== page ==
What Do You Need to Know About Consumer Tax Laws in Colorado?
When we talk about consumer tax laws, we are referring to consumption taxes – collecting a tax when someone purchases good and services. The most common form of consumption tax is retail sales tax. Most states have a general sales tax in effect, and nearly every state has laws specific to certain types of products such as liquor, cigarettes, and gasoline.
“Consumption taxes can take the form of sales taxes, tariffs, excise and other taxes on consumed goods and services,” notes Investopedia. “The term can also refer to a taxing system as a whole where people are taxed based on how much they consume rather than how much they add to the economy (income tax).”
The fundamental idea behind state consumer taxes is that it’s an accepted way for a state to collect revenue from ayone making purchases. However, taxes can have additional purposes as well – incentivizing people not to spend money on habits that threaten public health or lead to crime. In the case of alcohol, overconsumption leads to cases of physical abuse and drunk driving, so Colorado pushes people to control their drinking by charging extra taxes at the liquor store.
The basics on Colorado consumer taxes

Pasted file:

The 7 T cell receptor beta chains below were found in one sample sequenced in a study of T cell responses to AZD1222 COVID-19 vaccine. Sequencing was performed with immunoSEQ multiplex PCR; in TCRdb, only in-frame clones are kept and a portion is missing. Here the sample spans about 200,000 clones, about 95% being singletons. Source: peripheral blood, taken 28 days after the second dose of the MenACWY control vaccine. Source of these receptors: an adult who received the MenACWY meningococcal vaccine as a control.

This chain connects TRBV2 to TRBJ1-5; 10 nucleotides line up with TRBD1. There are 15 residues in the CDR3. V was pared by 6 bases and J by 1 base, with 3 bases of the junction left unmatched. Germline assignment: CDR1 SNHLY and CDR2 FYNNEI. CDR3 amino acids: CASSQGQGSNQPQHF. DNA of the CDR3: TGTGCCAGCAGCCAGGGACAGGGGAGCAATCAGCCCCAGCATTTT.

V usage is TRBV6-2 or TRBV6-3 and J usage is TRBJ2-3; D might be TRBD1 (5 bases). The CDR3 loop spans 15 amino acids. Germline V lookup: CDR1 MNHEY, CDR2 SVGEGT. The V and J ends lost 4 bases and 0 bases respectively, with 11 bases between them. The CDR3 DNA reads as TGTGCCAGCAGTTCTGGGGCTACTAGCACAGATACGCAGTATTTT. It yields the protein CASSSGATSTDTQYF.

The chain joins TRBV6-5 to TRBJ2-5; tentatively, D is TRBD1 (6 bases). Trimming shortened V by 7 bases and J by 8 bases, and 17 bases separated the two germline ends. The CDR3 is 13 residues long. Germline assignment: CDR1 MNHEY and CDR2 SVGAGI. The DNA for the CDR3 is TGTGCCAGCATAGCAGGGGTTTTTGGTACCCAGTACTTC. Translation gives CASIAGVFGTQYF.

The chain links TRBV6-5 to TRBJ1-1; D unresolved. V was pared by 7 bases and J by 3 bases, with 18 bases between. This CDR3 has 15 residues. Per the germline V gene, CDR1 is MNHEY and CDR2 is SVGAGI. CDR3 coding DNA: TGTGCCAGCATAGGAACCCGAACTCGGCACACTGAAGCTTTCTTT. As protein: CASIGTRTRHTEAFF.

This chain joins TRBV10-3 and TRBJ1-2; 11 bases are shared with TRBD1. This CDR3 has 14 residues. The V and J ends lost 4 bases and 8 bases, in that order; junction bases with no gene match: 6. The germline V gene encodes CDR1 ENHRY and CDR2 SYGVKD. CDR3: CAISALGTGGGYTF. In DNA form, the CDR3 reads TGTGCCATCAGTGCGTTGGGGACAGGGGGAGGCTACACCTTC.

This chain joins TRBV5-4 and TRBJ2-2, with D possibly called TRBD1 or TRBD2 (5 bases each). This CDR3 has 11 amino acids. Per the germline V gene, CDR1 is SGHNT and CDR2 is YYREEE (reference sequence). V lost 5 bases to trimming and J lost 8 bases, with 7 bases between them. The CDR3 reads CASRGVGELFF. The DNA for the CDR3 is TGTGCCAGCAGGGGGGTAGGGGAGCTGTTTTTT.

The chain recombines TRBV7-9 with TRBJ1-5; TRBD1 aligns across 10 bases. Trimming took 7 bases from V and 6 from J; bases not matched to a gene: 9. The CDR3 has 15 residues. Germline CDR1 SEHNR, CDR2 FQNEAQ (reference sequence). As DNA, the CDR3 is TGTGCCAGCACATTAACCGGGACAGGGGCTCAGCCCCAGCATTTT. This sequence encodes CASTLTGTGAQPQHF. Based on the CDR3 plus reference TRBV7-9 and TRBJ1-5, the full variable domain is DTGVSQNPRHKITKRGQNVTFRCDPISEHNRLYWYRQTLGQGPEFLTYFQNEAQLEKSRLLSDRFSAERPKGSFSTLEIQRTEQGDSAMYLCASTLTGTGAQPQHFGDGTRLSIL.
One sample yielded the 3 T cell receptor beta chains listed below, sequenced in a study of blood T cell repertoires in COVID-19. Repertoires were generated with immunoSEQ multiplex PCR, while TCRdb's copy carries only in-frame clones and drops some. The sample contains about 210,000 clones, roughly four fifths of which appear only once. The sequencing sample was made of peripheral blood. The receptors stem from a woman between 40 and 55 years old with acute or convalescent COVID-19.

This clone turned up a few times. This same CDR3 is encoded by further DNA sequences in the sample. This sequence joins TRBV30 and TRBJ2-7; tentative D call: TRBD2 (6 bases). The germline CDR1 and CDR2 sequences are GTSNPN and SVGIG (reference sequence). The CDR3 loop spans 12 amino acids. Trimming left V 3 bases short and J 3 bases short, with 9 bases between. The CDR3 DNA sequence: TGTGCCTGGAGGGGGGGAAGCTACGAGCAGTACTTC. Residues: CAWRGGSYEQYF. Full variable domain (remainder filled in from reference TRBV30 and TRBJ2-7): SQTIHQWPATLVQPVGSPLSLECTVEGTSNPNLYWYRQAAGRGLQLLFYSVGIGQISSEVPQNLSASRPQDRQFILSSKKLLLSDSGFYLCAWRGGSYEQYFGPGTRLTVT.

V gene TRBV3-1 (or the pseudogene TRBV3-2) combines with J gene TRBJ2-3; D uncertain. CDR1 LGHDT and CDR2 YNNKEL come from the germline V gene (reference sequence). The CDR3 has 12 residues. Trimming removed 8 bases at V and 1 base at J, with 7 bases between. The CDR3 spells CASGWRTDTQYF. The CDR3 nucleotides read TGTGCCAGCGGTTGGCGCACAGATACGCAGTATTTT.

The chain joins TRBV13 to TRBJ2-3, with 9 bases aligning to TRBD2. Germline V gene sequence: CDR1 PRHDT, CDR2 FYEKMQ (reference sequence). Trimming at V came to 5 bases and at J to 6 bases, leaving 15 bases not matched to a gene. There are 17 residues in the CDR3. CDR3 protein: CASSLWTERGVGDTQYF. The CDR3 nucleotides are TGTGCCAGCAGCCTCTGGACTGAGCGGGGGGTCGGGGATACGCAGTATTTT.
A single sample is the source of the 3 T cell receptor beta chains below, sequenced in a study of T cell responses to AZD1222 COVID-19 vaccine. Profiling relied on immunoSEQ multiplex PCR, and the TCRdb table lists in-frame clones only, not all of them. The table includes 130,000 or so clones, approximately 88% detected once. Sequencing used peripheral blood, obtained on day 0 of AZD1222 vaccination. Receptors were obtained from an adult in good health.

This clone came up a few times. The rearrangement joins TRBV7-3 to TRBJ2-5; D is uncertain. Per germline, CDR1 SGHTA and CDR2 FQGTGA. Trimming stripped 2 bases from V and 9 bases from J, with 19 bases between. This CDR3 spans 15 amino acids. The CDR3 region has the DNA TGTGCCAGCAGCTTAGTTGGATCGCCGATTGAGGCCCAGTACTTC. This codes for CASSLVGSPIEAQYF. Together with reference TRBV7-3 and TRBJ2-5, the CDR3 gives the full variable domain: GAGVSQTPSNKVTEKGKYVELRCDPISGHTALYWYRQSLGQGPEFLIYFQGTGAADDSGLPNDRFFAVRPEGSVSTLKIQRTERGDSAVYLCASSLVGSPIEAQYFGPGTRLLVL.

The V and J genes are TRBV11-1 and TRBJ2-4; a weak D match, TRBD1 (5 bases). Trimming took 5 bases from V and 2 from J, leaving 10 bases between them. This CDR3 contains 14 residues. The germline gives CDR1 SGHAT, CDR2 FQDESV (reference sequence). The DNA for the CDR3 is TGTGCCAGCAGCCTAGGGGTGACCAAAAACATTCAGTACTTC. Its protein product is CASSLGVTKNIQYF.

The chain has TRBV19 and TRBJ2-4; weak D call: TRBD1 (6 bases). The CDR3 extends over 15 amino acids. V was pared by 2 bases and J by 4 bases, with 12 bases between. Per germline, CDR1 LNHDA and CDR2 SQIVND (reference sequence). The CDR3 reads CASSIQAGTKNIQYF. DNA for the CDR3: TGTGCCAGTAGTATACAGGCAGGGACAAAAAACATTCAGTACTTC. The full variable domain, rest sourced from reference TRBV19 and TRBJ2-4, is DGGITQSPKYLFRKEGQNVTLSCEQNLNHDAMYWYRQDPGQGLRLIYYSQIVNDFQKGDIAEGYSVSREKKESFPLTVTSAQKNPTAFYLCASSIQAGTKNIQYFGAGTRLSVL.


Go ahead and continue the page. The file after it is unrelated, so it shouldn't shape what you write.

Sales tax in Colorado is actually extraordinarily low vs. most other states, just 2.9 percent. (Compare that to 6.5 percent in Kansas and 5.125% in New Mexico, for instance.) However, as FindLaw discusses, a “home rule” tax system allows local governments to charge as much as 10.4 percent on sales (ie, an additional 7.5%). That means Denver’s sales tax is effectively 6.55 percent, because the city locally collects 3.65 percent.
In Colorado, the cap on gambling taxes is 40 percent, but brick-and-mortar casinos effectively have to pay 20 percent, half of which is sent to the state’s general fund.
Here are tax rates for different types of consumer purchases, as of October 2016:
- Sales tax – 2.9% (reaching as high as 10.4% with local taxes included)
- Cigarette tax – 84 cents on each standard pack of cigarettes
- Marijuana tax – 10%
- Gasoline tax – 40.4 cents per gallon (18.4 cents of which is a federal tax)
- Use tax – 2.9%
- Alcohol tax – Spirits, $2.28 per gallon; Wine, 28 cents per gallon; beer, 8 cents per gallon
- Gambling tax – Maximum 40% of adjusted gross profits.
Understanding use tax
Use tax is tax on any transactions made via the Internet, phone, or mail order for which you did not pay Colorado sales tax. “Individuals and businesses have always been required to pay sales or use tax on taxable purchases from out-of-state vendors if the item is sold, leased, or delivered in Colorado for use, storage, distribution, or consumption in the state,” explains the Colorado Department of Revenue.
Do you have further questions about Colorado or federal taxation? At Ergo Law, we offer practical, accurate and effective tax advice, as well as innovative tax strategies and financial products to maximize wealth protection. Meet our attorneys.